“It was home, a home, but he knew he would have to leave here, too.”
Deming Guo’s mother, Polly, an undocumented Chinese woman in America, disappears when he is just eleven years old – she goes to work one day, and never comes home.
In time, Deming is adopted by a white American family and soon becomes Daniel Wilkinson. Daniel struggles to reconcile his new life with the memory of his past. At its heart, The Leavers is a story about not belonging. Deming doesn’t feel Chinese, but Daniel doesn’t feel American either.
The main characters, Deming and his mother, are well fleshed out and although both have their faults and both can both be unlikable at times, they are definitely well rounded, and they feel genuine.
Deming’s adoptive parents, Kay and Peter, though well-meaning, try to encourage ‘Daniel’ to erase his past and think of his life with them as a new start. Their attempts to connect Daniel to his culture come across as superficial and his confused reaction to these attempts shows us that it is often not enough to just mean well.
We are also told Polly’s story – of how she came to America to seek a better life for herself and her then unborn child. Her experiences are just as well described as Deming’s, and the way their stories interlink and speak to each other give us an even better understanding of these characters and their lives.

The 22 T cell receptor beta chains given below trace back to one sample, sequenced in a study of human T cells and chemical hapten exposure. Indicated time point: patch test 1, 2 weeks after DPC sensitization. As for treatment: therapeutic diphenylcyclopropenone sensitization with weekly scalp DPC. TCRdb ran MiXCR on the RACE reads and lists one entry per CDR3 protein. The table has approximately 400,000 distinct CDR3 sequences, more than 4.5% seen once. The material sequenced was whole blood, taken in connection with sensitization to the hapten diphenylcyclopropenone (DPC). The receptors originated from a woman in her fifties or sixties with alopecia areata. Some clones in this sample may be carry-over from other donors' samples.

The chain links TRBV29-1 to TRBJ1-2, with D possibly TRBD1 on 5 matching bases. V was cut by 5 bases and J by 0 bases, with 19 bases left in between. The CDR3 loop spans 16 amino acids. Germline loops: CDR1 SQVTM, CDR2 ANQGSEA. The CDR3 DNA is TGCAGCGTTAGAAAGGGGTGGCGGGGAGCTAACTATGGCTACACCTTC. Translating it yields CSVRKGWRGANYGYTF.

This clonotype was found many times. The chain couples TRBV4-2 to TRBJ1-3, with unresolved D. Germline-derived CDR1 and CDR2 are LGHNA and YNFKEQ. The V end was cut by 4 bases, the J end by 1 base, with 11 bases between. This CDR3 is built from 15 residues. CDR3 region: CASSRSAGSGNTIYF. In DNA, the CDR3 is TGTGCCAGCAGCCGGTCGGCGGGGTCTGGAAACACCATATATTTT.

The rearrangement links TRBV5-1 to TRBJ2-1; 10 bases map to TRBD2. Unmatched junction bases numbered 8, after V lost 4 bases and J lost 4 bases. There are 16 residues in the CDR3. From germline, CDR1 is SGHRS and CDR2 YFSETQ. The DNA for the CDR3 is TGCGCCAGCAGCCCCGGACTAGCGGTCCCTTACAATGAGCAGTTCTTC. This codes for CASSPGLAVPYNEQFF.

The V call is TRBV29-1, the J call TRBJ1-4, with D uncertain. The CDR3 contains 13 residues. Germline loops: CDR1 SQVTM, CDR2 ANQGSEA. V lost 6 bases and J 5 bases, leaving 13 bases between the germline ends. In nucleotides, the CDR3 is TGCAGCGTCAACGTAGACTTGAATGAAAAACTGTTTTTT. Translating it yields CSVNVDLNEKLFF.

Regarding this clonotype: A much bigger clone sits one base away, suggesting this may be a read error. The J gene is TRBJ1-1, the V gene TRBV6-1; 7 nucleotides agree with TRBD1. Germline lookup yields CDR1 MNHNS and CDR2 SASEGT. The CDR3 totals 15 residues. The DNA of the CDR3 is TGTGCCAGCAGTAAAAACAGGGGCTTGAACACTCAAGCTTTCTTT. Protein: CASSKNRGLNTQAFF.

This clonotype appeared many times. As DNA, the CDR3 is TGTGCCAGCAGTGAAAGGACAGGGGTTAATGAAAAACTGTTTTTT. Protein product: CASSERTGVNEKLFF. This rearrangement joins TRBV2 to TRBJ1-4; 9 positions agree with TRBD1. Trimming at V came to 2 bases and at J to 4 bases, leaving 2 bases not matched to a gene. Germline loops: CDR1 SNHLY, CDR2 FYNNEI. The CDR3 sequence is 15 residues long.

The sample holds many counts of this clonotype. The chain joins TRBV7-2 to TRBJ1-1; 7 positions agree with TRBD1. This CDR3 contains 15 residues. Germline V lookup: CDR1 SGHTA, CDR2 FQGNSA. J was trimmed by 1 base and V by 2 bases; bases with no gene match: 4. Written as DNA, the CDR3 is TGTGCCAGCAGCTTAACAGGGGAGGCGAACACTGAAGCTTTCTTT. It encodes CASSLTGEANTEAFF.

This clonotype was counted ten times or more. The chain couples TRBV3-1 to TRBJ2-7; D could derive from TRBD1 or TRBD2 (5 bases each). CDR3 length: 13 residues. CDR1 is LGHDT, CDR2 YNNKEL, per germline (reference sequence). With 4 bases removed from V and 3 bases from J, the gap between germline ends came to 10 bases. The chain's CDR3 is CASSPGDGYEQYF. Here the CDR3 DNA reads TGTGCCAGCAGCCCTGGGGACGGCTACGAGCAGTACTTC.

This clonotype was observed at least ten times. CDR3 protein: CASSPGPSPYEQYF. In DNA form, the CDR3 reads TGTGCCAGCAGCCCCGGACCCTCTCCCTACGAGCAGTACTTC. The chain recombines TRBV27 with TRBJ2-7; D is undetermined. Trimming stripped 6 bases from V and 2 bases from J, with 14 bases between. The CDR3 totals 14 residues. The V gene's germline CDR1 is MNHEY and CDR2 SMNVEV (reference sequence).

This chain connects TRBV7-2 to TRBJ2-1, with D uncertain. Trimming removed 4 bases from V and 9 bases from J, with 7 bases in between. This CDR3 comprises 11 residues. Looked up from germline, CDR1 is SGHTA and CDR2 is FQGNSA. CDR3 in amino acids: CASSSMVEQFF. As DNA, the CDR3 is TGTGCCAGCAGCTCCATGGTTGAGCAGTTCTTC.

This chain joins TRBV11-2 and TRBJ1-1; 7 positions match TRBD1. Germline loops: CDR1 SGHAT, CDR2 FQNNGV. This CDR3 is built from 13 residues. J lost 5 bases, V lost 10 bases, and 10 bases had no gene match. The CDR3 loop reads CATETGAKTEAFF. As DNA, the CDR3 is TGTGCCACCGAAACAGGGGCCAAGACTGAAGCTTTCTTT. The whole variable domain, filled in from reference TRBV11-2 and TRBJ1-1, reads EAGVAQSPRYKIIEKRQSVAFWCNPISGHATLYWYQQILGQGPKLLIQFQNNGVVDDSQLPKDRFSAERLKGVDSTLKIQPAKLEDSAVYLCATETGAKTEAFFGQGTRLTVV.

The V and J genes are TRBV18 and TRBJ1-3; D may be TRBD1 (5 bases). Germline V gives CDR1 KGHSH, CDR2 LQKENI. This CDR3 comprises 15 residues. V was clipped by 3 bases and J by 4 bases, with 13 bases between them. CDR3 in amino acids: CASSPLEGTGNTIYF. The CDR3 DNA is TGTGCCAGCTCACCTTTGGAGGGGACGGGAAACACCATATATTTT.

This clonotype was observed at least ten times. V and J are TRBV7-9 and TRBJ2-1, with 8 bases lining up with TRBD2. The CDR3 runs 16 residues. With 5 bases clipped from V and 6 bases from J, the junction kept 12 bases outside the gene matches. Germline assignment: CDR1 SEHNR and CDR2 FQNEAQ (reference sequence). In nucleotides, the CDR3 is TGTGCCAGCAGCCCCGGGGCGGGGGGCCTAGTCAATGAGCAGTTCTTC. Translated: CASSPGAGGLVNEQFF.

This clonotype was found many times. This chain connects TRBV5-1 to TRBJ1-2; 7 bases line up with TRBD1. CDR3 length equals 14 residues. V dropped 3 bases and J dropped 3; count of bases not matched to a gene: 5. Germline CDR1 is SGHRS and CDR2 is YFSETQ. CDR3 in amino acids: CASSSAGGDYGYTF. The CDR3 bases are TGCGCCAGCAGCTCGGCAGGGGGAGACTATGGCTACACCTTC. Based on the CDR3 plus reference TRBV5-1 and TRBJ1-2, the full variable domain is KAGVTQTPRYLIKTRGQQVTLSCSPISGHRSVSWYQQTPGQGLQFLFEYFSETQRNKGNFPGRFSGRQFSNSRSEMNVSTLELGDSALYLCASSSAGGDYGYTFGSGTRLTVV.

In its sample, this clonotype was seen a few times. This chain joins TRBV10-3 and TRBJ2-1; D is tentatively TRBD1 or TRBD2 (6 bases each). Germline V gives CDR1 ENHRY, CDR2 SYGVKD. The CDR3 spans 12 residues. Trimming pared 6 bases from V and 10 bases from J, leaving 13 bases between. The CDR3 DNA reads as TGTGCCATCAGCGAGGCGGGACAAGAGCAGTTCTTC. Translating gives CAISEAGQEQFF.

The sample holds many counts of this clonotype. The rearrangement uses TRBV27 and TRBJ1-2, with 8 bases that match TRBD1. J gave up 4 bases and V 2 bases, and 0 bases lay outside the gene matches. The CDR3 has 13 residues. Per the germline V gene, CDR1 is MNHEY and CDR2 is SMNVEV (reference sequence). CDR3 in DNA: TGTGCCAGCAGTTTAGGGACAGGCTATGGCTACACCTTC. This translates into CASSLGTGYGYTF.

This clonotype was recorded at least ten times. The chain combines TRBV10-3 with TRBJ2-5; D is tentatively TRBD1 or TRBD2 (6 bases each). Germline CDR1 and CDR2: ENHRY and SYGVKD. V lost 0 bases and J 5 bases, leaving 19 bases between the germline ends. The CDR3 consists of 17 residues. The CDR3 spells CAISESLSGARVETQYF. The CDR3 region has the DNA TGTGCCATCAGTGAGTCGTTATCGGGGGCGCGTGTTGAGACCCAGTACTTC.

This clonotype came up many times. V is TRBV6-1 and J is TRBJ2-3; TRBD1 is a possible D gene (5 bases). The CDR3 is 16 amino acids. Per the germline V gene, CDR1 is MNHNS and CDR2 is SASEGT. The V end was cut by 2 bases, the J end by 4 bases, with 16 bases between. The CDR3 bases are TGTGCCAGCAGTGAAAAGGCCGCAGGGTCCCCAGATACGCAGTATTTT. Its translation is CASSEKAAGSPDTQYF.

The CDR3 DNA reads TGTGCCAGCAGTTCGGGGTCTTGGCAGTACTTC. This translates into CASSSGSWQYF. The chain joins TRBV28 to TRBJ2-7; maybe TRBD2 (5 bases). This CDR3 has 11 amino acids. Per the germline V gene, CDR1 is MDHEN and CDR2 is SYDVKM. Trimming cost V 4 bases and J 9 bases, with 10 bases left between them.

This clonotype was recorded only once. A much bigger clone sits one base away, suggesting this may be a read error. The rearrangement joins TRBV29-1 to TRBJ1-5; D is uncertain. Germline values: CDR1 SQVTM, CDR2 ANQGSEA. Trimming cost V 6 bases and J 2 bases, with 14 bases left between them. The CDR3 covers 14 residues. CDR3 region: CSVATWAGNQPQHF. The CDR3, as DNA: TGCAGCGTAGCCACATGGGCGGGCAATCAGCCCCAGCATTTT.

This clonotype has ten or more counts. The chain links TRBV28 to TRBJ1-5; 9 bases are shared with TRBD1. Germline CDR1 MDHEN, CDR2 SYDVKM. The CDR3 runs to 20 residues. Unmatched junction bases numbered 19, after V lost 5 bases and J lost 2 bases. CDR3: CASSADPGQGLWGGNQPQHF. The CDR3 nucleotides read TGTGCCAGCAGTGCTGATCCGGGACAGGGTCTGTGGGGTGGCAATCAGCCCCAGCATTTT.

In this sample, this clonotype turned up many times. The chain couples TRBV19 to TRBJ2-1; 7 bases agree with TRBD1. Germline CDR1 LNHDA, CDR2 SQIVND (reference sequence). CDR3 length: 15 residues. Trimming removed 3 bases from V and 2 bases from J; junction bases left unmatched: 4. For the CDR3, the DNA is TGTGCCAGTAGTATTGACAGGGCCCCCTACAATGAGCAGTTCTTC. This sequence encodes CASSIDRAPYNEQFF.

The plot itself is a slow burner and there are no big twists, but it is subtle and quietly heart-wrenching all the same. Ko does a fantastic job of making the experiences of her characters accessible and authentic.
Although there were some plot holes (one big one in particular, in my opinion – I won’t spoil it, but I’m just not sure how it’s possible that no one ever found out how Polly disappeared), I can forgive that for the sake of the story overall.
Lisa Ko’s examination of outsider anxiety and the struggle between clashing identities is thoroughly immersive. This book took me by complete surprise – it wasn’t the story I expected when I first picked it up, but I am so glad to have read it.
This is not just a story about the immigrant experience, it is about a mother and a son who are ripped apart – it is human and it is raw. I couldn’t put it down.